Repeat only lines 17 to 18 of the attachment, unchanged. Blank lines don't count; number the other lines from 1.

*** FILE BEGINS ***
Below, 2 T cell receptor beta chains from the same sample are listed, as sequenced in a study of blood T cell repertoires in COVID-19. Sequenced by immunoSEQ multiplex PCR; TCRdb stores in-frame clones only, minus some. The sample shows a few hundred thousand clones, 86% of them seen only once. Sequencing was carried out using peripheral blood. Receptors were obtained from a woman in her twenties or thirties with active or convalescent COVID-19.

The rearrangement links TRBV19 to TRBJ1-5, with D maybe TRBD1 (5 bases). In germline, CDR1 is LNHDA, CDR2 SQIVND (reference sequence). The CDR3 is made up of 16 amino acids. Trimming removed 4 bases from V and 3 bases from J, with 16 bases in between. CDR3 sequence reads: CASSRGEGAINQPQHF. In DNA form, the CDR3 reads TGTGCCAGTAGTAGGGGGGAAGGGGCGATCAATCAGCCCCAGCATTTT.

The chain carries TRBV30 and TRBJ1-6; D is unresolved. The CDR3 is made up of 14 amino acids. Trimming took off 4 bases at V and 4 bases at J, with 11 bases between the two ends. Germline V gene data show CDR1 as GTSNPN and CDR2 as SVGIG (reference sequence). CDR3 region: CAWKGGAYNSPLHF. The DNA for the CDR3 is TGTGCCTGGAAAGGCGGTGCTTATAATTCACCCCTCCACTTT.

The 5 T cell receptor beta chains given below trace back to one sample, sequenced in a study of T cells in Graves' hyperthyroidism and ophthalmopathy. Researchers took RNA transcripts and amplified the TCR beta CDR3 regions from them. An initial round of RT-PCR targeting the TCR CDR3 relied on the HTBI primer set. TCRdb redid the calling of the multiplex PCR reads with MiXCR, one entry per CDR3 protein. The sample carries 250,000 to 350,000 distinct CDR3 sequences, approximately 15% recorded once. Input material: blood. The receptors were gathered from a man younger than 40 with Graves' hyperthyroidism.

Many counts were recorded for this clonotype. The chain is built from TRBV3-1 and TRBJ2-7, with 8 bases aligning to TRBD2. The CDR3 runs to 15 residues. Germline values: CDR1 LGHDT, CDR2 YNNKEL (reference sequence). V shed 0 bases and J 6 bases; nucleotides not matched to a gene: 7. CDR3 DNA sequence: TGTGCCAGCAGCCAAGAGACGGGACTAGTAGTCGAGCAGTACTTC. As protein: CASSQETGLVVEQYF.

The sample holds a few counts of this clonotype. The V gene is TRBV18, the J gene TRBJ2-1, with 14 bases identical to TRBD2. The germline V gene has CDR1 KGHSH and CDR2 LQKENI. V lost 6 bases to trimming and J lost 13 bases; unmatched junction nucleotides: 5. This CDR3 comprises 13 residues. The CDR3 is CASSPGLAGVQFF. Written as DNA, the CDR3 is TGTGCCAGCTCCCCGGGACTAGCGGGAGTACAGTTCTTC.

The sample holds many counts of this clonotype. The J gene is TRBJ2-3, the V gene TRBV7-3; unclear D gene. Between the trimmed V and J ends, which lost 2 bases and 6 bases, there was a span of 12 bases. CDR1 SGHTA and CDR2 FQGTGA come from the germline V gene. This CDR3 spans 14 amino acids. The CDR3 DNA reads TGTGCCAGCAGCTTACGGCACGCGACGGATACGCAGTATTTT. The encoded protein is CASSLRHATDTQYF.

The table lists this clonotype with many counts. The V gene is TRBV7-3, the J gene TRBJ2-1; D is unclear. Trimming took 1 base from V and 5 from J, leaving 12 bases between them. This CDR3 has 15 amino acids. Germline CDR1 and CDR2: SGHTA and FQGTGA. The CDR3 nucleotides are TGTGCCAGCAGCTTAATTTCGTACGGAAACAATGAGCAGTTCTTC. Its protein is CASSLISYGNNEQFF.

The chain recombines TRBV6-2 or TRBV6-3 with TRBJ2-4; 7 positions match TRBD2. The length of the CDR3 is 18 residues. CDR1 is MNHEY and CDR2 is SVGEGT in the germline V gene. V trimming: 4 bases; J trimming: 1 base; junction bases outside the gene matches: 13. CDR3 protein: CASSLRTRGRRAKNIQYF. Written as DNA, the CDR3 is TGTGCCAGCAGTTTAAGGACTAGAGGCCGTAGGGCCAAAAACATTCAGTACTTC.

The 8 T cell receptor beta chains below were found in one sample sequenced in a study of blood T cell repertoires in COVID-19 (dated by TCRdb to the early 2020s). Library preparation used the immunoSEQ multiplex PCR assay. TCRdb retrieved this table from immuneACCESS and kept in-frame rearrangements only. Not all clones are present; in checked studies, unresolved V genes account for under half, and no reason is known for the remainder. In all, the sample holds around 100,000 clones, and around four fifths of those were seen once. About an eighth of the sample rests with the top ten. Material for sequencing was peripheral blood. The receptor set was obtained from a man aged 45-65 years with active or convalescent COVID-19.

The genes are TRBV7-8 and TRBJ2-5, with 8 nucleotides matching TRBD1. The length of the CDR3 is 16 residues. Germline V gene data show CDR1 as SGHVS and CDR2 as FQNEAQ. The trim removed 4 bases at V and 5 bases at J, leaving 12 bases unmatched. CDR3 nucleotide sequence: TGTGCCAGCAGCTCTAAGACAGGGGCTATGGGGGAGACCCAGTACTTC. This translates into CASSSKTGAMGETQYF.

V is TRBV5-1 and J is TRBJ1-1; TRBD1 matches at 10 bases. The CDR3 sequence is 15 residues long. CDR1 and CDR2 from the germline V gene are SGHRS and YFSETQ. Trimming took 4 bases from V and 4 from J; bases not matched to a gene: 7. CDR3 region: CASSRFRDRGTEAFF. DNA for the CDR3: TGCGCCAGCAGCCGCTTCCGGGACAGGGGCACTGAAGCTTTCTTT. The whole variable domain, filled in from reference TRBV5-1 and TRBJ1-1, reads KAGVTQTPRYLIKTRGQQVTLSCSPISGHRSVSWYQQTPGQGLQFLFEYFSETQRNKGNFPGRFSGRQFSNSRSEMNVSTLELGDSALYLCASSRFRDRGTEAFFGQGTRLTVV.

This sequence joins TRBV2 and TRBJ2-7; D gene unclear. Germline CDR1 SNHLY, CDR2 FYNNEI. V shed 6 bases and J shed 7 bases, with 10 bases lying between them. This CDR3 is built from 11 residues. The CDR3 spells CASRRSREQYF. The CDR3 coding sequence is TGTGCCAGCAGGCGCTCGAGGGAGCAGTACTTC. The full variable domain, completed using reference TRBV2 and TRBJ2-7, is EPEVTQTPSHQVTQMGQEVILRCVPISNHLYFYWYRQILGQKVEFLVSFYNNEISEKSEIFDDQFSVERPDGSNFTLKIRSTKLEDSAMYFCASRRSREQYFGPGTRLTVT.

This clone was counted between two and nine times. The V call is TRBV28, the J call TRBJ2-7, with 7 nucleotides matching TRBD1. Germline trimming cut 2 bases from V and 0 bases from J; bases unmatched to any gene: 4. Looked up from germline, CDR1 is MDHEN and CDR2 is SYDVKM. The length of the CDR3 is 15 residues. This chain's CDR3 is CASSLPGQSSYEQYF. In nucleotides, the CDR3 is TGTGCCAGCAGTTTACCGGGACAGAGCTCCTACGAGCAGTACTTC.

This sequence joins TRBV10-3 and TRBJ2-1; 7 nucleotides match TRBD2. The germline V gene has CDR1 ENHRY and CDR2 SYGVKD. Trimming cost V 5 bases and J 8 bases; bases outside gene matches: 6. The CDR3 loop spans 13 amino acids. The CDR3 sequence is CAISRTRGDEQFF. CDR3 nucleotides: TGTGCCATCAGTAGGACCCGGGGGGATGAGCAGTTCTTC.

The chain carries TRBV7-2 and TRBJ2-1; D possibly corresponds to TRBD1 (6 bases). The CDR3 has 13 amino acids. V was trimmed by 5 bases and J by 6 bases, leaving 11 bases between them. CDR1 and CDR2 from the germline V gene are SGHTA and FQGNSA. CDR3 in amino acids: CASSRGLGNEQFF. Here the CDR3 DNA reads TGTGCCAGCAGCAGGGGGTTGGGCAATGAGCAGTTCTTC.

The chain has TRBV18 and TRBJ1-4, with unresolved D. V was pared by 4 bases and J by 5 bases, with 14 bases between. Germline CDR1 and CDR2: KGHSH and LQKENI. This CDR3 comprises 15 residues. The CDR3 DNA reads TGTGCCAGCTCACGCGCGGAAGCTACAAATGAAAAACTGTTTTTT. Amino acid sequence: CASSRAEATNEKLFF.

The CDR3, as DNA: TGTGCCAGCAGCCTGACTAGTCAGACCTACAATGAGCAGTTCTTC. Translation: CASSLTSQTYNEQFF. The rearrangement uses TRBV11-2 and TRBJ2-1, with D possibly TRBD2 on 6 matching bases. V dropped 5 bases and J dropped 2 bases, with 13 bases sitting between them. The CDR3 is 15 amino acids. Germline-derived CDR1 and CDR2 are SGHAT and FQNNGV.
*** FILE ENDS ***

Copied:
The chain has TRBV18 and TRBJ1-4, with unresolved D. V was pared by 4 bases and J by 5 bases, with 14 bases between. Germline CDR1 and CDR2: KGHSH and LQKENI. This CDR3 comprises 15 residues. The CDR3 DNA reads TGTGCCAGCTCACGCGCGGAAGCTACAAATGAAAAACTGTTTTTT. Amino acid sequence: CASSRAEATNEKLFF.

The CDR3, as DNA: TGTGCCAGCAGCCTGACTAGTCAGACCTACAATGAGCAGTTCTTC. Translation: CASSLTSQTYNEQFF. The rearrangement uses TRBV11-2 and TRBJ2-1, with D possibly TRBD2 on 6 matching bases. V dropped 5 bases and J dropped 2 bases, with 13 bases sitting between them. The CDR3 is 15 amino acids. Germline-derived CDR1 and CDR2 are SGHAT and FQNNGV.